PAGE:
Yard Work Done Now Will Let You Enjoy Your Backyard All Summer A
s we dream of summer, many of us think about the place where we spend those endless summer days and balmy summer evenings
- the backyard. But if your backyard is going to live up to the perfection you envision in your daydreams, you may need to spend a spring weekend or two shaping up your outdoor spaces for this year’s activi- ties.
Whether it’s heading out for a game of catch with
your kids or inviting the neighbors over for a bar- becue, the backyard provides a welcome extended living space in the warmer months. Since you’ll be spending so much time there, it’s worth the effort to get your yard looking and feeling good, as it will make your time there that much more relaxing. If you’re not sure where to get started, here’s a
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Pelham - Windham News
May 6, 2011 Page 14
checklist of projects to consider before the backyard enjoyment season heats up: * Take a ground-up approach. Perhaps nothing makes a backyard feel homier than a lush lawn. While ongoing maintenance will help keep your yard looking great throughout the summer, spring preparation is just as important. Check your yard for bare spots and overseed them, as necessary. Give your yard a good raking or use a dethatcher to get rid of any dead grass or leaves that can hamper growth. If you don’t have an overseeder or dethatcher, don’t worry. Your local rental stores will have tools and equipment you need. Visit RentalHQ.com
if you need help finding a rental store in your area. * Just before the spring growing season is the ideal time to prune trees and shrubs, because the trees can quickly heal and regenerate once they start growing. By pruning at this time, you’ll also make sure your plants are looking nice and shapely once they start sprouting leaves. Spring is also a great time to rent
a stump grinder and remove tree stumps once the ground thaws. As a bonus, you can use the wood- chips as bedding for plants. * Give your deck or patio a good sweep and power
wash away any debris it collected over the winter. If it’s in need of repairs or staining, take care of it in the spring so it’s ready to go for summer. * If your fence is in need of repair or replacing, spring is a great time to do the job. If your fence is still in good shape, think about adding flower boxes or other vegetation to make your yard more inviting. * If you’ve been thinking about installing an ir- rigation system, why wait until the dry summer days when your lawn will need water the most? Install- ing irrigation in the spring will allow your lawn and garden to thrive all summer long. You can make quick work of this project by renting a walk-behind trencher or vibratory plow. * Since your kids will be heading outside soon, make sure swing sets, tree houses and other play equipment are in good working condition. Winter can take a toll on these items, so testing them in the spring is important for protecting your child’s safety. Check for things like rotting wood or rusting metal. Since many of these jobs require equipment that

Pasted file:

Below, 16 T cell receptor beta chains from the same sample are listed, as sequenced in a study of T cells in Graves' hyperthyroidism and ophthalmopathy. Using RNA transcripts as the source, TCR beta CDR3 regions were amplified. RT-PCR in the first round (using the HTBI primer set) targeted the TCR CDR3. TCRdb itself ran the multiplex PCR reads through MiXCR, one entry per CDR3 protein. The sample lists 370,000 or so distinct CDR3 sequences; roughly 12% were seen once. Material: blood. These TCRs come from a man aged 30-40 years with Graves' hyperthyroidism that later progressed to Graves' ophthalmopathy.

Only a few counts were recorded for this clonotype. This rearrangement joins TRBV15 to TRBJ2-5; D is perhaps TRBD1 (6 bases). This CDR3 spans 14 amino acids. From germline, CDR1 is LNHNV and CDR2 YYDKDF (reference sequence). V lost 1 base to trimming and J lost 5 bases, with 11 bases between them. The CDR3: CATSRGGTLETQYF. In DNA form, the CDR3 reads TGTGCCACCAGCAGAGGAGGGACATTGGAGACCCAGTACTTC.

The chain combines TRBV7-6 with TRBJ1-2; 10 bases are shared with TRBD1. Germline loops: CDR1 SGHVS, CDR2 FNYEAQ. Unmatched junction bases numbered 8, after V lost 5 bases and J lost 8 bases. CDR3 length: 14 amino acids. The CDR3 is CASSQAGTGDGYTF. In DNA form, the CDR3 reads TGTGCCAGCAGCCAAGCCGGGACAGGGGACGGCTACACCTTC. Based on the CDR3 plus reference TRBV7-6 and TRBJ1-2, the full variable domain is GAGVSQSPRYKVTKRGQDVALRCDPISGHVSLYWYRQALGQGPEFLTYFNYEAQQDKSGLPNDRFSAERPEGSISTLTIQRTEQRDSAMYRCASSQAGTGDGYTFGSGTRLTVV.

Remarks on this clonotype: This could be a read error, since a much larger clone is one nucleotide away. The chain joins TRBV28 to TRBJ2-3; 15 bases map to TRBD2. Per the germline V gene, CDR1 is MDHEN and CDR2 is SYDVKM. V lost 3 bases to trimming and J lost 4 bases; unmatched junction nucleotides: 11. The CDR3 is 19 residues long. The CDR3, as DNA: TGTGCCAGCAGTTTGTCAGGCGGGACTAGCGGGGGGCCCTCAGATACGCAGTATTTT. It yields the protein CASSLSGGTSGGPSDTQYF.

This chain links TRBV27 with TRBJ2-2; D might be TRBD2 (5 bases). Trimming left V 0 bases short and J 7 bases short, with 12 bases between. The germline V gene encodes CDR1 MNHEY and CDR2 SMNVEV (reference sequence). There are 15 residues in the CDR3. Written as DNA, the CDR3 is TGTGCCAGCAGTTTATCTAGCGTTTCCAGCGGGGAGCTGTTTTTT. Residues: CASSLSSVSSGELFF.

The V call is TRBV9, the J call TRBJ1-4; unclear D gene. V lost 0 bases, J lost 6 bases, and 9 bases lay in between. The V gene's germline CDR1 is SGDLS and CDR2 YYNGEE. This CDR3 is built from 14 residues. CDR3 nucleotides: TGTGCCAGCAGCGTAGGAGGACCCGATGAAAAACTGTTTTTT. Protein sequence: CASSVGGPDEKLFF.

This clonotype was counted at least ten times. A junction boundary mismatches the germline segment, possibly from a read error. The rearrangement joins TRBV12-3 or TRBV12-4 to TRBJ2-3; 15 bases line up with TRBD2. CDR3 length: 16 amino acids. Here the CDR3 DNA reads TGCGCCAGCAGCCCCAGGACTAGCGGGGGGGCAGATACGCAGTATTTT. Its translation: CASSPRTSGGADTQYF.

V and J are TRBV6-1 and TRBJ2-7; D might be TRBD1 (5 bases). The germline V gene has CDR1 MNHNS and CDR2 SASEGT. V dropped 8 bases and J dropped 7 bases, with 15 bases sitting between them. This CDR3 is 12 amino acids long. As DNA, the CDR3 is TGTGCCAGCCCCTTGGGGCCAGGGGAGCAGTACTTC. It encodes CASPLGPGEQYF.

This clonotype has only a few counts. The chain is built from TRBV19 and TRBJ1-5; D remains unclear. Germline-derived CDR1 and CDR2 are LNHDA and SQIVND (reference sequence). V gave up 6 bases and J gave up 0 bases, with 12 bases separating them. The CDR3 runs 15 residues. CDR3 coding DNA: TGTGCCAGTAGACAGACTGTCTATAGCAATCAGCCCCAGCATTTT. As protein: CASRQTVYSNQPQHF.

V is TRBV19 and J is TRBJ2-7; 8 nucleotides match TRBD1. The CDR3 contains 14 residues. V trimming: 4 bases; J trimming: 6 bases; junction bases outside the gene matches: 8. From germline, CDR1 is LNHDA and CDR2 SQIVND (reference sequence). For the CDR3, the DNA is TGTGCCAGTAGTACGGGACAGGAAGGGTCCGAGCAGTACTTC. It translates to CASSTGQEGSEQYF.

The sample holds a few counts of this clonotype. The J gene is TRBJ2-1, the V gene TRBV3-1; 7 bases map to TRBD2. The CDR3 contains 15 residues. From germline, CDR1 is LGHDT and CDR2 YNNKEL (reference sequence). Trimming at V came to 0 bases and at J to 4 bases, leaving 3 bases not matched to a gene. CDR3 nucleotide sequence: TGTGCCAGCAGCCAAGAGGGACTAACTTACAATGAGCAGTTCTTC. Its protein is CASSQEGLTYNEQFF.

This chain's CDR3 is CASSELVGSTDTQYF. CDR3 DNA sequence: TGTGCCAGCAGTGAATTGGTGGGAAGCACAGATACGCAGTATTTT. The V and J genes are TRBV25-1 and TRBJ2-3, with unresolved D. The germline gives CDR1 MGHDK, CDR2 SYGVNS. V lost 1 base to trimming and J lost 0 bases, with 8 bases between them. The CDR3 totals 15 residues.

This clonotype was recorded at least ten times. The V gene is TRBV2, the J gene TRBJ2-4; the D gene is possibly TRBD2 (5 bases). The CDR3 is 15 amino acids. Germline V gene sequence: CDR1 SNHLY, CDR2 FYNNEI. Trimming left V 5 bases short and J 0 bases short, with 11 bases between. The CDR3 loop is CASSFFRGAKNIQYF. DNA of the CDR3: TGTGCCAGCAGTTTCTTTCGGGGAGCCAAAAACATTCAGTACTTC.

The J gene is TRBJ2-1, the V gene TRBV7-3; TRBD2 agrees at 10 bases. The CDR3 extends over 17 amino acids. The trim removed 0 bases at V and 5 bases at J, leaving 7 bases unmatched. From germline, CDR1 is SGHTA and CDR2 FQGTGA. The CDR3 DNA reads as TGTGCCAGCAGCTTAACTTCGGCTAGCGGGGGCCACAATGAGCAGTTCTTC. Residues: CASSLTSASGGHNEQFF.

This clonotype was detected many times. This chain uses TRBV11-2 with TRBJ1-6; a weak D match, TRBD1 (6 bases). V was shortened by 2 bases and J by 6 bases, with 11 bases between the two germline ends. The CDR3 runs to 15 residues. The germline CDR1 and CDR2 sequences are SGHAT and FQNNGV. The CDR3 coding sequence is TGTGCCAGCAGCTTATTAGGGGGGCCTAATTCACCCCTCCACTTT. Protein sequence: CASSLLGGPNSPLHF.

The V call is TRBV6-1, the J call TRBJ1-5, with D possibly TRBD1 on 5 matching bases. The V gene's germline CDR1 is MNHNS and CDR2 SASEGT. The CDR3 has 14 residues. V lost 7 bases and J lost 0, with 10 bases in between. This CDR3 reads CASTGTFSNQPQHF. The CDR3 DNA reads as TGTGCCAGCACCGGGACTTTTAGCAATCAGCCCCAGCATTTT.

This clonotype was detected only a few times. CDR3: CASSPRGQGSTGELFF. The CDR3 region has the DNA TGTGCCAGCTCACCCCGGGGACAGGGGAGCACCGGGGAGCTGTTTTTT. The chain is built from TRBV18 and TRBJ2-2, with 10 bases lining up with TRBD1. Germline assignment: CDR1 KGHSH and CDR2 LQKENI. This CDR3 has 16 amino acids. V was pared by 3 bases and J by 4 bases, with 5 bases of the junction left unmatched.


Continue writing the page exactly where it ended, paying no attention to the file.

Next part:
you might not ordinarily keep in your garage, renting is the smart way to get these projects done. To make finding the rental store nearest you even easier, the American Rental Association (ARA) offers RentalHQ. com, the world’s largest and most comprehensive rental store locator.
By taking care of all of your backyard improvement projects early in the season, you can get the most out of your yard while the weather is pleasant.
- ARA Content Gardening: America’s New Favorite Pastime M
ore than 41 million Americans planted vegetable gardens in 2009—a number expected to increase as food costs climb, accord- ing to a recent Gardening Trends Research Report. When you factor
in flowers, herbs and fruits, it’s difficult to find a home where people are not working the soil on a warm sunny day. Aside from the obvious benefits of fresh flowers and produce, gardening
provides low-impact, calorie-burning exercise. One hour of gardening burns about 375 calories. While love of gardening has not changed, methods con- tinue to evolve—and one of the top trends is raised-bed gardening. Tending a raised bed requires less bending and stooping, and is ideal